IU gastroenterologist develops practice guidelines for most prevalent liver disease

An Indiana University School of Medicine gastroenterologist led a team of distinguished physicians who developed the first guidelines for diagnosis and management of non-alcoholic fatty liver disease. The guidelines were published simultaneously in the June issues of the journals Hepatology, Gastroenterology and the American Journal of Gastroenterology.

Naga P. Chalasani, M.B.B.S., professor of medicine and director of the Division of Gastroenterology and Hepatology at the IU School of Medicine and a member of IU Health Physicians, said non-alcoholic is expected to become the No. 1 reason for in the next 10 to 15 years.

Dr. Chalasani, who is the lead author of the journal article, said this is the first time practice guidelines have been developed for the condition by the three major medical societies: the American Association for the Study of Liver Diseases, the American College of Gastroenterology and the American Gastroenterological Association.

"Although the condition has been recognized for 100 years, because of the increasing frequency of obesity, diabetes and metabolic syndrome, the prevalence and incidence of non-alcoholic fatty liver disease is rapidly becoming the most common cause of cirrhosis in the United States," Dr. Chalasani said. The disease also can cause and , he said.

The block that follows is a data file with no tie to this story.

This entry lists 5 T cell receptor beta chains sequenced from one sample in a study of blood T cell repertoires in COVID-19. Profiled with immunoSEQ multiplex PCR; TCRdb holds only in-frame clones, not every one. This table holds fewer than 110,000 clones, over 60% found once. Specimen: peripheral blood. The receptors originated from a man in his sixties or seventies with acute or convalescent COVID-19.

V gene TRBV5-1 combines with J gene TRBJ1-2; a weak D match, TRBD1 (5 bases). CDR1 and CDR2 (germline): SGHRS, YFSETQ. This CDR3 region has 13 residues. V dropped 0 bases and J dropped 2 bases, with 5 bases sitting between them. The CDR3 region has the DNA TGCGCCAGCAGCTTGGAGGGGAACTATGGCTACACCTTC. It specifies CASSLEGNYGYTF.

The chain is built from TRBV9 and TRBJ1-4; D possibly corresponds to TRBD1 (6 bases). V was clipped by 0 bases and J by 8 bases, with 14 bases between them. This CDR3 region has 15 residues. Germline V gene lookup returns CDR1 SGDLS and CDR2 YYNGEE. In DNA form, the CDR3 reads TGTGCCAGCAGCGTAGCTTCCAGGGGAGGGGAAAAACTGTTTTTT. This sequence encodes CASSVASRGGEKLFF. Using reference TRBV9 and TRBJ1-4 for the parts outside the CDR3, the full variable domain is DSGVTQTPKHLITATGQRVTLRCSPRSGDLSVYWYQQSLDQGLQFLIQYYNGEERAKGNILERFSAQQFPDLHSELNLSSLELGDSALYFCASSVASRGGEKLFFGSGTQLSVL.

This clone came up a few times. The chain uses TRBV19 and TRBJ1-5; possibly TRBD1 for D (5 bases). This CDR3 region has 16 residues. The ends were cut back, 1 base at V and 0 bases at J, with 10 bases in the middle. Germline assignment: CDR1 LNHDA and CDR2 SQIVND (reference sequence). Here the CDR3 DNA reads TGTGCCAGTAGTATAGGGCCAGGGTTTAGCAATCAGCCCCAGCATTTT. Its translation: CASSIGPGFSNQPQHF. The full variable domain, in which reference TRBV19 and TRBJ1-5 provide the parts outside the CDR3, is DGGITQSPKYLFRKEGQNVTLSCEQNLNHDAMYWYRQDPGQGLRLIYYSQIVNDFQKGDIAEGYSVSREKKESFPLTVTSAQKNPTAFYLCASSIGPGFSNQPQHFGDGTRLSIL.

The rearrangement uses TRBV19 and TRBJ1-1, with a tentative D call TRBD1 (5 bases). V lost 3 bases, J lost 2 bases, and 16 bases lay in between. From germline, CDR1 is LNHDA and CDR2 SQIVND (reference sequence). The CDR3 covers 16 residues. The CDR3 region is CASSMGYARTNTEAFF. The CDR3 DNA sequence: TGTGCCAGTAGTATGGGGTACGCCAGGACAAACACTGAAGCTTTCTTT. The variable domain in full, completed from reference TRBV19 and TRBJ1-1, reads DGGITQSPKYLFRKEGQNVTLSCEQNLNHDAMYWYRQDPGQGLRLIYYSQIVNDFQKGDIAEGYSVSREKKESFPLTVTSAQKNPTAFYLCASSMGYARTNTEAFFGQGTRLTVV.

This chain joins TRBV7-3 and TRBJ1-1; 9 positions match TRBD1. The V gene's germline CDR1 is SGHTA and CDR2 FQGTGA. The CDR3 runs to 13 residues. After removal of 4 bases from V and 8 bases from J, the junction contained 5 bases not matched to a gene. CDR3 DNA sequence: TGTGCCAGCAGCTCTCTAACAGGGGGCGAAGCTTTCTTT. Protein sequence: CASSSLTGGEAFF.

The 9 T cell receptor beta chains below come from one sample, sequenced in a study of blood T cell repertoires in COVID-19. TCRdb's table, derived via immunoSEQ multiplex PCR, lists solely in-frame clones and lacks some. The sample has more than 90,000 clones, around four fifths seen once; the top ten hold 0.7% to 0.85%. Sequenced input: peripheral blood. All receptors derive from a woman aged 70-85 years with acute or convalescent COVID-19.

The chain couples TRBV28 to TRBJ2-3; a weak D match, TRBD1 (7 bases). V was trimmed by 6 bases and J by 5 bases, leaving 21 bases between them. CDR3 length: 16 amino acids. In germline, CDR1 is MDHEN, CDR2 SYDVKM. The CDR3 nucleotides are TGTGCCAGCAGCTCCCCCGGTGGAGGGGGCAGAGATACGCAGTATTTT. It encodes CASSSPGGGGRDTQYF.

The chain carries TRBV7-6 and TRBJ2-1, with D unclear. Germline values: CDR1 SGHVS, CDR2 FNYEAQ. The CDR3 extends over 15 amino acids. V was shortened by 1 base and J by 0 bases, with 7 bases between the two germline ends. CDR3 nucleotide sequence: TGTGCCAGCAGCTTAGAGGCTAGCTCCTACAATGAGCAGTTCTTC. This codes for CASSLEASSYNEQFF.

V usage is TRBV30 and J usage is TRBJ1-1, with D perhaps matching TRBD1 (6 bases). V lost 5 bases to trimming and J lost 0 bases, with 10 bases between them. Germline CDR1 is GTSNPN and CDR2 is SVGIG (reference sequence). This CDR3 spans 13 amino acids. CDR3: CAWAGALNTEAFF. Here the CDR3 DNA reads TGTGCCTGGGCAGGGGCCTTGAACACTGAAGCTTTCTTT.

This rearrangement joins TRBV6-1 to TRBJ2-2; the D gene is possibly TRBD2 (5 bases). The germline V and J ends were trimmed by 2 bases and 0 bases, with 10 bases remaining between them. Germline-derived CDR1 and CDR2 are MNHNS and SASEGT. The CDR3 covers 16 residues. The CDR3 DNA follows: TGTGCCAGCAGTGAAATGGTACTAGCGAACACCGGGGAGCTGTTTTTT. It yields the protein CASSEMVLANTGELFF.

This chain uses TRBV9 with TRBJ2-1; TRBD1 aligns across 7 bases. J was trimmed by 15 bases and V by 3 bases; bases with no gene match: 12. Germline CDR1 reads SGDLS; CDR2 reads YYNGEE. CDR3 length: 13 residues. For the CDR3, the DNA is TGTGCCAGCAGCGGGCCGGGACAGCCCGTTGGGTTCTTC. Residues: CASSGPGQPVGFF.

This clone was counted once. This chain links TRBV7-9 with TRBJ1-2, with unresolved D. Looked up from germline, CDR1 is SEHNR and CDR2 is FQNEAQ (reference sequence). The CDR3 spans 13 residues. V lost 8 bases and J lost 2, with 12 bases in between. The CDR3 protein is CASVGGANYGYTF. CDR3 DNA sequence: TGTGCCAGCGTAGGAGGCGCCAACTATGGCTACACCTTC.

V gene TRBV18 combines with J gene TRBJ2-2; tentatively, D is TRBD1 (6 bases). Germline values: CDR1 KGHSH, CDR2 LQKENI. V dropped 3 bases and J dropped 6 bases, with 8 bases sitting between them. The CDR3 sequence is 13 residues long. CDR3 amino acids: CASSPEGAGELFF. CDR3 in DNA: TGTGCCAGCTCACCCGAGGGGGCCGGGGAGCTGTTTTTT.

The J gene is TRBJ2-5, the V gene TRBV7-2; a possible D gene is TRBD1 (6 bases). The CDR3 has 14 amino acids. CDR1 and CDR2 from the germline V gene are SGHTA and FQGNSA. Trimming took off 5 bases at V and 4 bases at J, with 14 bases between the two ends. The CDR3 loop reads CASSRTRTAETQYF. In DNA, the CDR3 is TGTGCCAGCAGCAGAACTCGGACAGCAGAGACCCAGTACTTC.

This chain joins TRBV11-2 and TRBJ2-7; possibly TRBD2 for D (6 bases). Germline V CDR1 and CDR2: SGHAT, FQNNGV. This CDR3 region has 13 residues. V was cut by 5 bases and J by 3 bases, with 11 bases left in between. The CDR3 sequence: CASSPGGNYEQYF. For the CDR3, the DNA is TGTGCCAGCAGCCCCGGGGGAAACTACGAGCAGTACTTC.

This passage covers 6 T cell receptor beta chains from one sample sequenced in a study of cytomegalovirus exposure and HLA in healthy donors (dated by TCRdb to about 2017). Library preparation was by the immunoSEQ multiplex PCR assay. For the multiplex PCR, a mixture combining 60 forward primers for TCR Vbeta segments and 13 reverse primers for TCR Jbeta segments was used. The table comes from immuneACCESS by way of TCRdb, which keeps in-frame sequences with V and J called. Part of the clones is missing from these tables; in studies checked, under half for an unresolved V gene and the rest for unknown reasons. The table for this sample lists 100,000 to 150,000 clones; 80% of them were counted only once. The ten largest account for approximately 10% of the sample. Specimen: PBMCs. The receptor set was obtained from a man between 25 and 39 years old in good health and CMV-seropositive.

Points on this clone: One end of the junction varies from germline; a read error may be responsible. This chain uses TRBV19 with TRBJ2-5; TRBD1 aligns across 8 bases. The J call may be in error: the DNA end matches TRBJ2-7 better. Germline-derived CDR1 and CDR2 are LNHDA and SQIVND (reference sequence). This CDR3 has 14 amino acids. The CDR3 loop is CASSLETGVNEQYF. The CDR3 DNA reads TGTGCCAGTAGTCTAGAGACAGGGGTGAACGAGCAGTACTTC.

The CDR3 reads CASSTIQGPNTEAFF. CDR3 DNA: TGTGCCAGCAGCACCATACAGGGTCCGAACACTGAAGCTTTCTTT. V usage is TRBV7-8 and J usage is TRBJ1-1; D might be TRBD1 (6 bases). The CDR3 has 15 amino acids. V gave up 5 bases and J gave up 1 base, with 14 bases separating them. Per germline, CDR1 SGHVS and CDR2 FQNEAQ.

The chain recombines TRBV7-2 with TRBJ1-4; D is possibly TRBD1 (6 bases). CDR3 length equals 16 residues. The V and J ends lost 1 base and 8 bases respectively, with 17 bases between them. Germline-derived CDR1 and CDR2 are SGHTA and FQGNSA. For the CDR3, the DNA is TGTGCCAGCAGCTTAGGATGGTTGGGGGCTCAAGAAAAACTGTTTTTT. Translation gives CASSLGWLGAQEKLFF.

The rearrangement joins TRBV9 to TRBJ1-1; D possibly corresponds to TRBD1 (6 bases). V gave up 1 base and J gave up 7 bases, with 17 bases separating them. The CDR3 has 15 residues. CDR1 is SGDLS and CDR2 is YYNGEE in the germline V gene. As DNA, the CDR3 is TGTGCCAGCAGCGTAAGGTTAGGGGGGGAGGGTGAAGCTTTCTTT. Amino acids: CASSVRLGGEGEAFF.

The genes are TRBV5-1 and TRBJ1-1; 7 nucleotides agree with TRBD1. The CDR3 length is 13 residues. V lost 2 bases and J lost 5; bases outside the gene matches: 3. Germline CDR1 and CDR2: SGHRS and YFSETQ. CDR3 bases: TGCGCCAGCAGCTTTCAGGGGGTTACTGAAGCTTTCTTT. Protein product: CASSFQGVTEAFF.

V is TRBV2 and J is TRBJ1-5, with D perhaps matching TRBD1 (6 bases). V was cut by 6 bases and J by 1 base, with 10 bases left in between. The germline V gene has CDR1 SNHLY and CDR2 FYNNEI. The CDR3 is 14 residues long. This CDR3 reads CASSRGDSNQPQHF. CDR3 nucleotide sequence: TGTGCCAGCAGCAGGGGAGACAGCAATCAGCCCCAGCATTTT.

Practice guidelines offer evidence-based information to help health care providers diagnose and manage patients with a specific disease. The guidelines can include treatment options, dosage recommendations, information on risk versus benefits, and cost-effectiveness of treatments, and they help standardize medical care.

Guidelines typically are written at a national level by medical associations or government bodies.

add to favorites email to friend print save as pdf

Related Stories

Fatty liver disease can lead to heart attack

Apr 19, 2011

Because of the prevalence of obesity in our country, many Americans are expected to develop a serious condition called non-alcoholic fatty liver disease (NAFLD), which can lead to cirrhosis, fibrosis, and in some cases liver ...

Recommended for you

Senegal monitors contacts of 1st Ebola patient

11 hours ago

Senegalese authorities on Monday were monitoring everyone who was in contact with a student infected with Ebola who crossed into the country, and who has lost three family members to the disease.

Cerebral palsy may be hereditary

17 hours ago

Cerebral palsy is a neurological developmental disorder which follows an injury to the immature brain before, during or after birth. The resulting condition affects the child's ability to move and in some ...

19 new dengue cases in Japan, linked to Tokyo park

23 hours ago

Japan is urging local authorities to be on the lookout for further outbreaks of dengue fever, after confirming another 19 cases that were contracted at a popular local park in downtown Tokyo.

User comments